The use of industrial chemicals in cosmetics and drugs is a cheap way for companies to improve their products' appearance, and to maximize their efficacy and shelf life.
The use of industrial chemicals in cosmetics and drugs is a cheap way for companies to improve their products appearance, and to maximize their efficacy and shelf life. Propylene glycol is one of those chemicals. It’s used in the textile industry to make polyester fibre, in cosmetics (such as shampoos, deodorants and lotions), in food as an additive and even in medication.
Fortunately, its widespread use doesn’t directly threaten our health and has been deemed safe by the FDA. But, under certain circumstances, it may cause light irritation if used in large quantities over a short period of time. Those with pre-existing skin, eye or allergic conditions may experience slight discomfort. Such cases are fairly uncommon and occur mostly in newborns, infants and the elderly.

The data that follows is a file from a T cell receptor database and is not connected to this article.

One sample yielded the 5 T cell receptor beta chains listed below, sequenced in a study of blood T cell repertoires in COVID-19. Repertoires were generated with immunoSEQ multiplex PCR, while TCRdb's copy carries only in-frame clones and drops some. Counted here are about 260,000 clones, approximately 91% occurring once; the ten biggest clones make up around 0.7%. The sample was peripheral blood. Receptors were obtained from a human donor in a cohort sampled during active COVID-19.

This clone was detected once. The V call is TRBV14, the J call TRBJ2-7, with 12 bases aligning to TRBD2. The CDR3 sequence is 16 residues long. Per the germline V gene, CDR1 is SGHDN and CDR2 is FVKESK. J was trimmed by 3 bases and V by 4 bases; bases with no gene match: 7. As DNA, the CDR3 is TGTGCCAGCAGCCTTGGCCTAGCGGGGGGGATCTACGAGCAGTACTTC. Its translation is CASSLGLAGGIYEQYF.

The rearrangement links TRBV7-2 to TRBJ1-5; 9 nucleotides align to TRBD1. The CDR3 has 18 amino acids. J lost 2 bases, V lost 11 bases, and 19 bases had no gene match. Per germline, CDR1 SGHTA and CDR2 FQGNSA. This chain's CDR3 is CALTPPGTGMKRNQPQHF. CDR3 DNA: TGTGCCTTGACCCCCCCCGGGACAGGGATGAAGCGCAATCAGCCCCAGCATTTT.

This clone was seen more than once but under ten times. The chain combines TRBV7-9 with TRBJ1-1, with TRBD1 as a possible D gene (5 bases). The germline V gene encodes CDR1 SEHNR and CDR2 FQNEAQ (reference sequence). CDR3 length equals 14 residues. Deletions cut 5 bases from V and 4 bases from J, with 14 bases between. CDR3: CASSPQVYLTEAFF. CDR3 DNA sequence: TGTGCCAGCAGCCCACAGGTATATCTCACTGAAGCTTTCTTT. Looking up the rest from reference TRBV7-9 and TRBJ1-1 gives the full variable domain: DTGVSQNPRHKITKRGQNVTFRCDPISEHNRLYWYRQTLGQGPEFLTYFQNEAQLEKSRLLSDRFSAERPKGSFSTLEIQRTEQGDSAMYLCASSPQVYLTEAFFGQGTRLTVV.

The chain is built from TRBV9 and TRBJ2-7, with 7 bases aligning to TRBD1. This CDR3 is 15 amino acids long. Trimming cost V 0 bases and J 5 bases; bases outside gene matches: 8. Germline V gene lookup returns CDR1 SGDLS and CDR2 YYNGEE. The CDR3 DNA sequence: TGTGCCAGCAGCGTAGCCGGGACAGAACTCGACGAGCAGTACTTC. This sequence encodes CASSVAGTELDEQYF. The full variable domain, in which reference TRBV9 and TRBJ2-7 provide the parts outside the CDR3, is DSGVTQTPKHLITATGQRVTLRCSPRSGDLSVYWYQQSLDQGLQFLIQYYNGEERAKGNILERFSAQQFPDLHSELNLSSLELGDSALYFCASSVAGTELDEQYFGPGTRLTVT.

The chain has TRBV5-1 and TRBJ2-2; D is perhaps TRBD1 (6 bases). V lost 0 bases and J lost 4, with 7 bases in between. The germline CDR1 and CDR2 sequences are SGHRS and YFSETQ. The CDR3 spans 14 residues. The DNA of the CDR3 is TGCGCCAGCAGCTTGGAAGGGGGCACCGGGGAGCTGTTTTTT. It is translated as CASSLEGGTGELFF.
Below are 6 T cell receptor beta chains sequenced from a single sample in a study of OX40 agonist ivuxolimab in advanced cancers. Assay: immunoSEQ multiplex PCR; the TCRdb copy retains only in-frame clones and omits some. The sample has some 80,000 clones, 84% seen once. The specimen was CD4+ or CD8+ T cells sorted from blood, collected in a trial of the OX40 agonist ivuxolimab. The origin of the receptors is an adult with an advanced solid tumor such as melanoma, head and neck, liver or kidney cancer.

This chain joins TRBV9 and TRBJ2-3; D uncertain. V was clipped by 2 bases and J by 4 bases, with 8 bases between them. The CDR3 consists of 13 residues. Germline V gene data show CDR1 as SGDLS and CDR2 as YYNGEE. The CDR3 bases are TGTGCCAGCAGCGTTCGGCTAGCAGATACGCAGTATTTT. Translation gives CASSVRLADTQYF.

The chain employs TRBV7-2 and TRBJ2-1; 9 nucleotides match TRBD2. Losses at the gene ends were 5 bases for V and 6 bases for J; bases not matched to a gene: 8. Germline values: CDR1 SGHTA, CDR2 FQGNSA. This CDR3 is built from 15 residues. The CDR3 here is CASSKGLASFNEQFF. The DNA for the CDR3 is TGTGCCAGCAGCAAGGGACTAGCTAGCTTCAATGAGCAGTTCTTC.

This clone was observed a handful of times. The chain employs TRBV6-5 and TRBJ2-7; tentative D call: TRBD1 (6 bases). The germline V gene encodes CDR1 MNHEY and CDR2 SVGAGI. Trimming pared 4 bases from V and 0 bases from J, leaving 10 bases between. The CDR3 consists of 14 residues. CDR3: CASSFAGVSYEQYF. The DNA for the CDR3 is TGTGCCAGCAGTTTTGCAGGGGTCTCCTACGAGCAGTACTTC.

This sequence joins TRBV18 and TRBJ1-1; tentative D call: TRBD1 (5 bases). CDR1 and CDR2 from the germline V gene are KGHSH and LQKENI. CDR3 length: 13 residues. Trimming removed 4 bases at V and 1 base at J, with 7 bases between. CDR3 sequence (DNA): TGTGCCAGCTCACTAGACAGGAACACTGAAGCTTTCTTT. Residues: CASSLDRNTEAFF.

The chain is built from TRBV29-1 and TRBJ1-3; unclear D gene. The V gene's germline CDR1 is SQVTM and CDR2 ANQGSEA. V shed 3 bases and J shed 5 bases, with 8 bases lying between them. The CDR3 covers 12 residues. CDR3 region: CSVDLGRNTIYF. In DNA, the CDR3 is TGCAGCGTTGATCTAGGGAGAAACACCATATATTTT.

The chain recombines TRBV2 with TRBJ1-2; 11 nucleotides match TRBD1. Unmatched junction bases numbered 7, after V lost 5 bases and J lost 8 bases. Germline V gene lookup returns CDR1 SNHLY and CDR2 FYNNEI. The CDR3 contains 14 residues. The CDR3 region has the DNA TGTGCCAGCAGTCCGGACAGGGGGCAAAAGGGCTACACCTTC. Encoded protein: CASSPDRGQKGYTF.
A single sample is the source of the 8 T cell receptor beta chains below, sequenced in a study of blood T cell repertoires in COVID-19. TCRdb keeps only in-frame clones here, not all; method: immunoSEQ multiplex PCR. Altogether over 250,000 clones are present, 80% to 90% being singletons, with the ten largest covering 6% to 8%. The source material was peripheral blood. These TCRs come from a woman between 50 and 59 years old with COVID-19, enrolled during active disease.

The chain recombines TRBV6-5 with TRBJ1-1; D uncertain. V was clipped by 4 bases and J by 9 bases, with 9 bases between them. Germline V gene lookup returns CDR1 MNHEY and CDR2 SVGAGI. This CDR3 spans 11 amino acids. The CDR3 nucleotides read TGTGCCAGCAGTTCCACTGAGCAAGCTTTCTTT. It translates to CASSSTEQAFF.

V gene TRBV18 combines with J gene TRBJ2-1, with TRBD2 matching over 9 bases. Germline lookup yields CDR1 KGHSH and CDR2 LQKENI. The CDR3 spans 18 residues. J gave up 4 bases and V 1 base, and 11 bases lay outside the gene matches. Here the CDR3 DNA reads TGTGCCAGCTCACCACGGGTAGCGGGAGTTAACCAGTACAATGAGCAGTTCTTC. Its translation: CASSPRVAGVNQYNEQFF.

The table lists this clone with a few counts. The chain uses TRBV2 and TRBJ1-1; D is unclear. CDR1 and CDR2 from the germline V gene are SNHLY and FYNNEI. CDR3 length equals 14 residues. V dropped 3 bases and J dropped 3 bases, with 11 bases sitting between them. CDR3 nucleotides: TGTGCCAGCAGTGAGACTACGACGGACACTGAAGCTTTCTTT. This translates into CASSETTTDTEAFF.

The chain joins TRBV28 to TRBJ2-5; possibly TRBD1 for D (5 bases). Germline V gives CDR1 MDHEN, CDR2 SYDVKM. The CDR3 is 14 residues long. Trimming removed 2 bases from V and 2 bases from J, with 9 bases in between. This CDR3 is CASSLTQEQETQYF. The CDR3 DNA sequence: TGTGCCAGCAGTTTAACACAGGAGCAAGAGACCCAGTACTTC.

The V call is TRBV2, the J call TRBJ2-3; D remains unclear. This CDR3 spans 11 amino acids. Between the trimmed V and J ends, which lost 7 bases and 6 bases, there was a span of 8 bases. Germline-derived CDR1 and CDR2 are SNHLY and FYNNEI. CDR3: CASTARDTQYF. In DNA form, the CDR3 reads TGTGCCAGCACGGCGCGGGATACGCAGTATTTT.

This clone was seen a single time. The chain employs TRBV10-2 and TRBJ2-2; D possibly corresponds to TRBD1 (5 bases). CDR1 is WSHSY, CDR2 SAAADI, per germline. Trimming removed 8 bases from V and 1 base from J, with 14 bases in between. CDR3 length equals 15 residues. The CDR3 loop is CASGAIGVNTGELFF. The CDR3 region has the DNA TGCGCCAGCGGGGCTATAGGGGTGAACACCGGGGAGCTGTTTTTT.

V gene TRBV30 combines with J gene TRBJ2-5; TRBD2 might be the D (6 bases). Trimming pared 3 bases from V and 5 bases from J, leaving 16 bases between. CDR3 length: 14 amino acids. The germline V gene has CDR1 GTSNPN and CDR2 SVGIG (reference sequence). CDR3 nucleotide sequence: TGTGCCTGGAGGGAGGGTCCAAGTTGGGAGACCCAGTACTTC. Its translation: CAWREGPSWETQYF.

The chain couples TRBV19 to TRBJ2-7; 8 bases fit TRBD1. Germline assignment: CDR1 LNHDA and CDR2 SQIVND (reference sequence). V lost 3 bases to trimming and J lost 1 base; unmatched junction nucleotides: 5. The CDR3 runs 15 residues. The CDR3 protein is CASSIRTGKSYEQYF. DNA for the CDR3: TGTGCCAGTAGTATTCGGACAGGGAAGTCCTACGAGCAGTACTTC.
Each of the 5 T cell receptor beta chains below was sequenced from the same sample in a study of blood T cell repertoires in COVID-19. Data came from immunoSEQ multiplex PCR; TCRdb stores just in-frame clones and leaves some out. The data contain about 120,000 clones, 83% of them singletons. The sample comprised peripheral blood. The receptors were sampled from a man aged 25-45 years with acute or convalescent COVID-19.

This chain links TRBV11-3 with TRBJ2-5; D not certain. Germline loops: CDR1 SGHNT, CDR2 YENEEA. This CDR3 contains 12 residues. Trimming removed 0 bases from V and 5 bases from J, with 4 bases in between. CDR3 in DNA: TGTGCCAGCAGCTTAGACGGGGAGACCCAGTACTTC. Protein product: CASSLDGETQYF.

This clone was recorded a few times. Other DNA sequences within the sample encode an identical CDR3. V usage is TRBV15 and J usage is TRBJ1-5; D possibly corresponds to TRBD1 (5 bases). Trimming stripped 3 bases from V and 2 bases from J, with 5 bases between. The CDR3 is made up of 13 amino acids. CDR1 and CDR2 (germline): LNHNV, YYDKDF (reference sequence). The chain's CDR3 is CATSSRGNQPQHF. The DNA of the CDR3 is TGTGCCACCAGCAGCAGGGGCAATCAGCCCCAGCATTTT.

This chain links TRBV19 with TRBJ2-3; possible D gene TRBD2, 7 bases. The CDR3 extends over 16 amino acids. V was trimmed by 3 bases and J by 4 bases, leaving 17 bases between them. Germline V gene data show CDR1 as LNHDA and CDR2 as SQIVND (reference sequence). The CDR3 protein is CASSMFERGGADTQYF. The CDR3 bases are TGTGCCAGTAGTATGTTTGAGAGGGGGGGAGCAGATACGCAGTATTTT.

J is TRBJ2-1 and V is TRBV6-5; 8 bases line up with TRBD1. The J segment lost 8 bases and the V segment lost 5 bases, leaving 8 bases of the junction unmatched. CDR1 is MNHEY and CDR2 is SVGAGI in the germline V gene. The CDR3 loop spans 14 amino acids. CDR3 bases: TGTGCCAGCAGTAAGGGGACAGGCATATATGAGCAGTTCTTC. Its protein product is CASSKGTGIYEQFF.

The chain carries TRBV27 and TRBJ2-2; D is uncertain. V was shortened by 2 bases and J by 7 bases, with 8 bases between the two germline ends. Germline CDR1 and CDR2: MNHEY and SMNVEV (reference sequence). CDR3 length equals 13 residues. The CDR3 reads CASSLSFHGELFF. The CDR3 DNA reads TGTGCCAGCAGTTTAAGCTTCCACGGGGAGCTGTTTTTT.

Propylene glycol does, however, pose a danger to our environment. It absorbs water and requires high levels of oxygen to dissolve. The oxygen on water surfaces is essential for the survival of aquatic organisms, so the introduction of propylene glycol into the environment can negatively impact the ecosystem. Unfortunately, since propylene glycol isn’t listed as a pollutant by the National Pollutant Release Inventory of Canada or the U.S. Toxic Release Inventory, little data exists on the release of the chemical in our waters.
Living propylene glycol-free
Even though propylene glycol doesn’t pose a direct threat to our health, it’s important to treat our environment with care. Many shampoos, deodorants and lotions don’t contain this chemical and provide us with the same benefits while keeping our environment clean. Since the accumulation of propylene glycol in our water and soil can negatively impact our environment. We should avoid it as much as possible.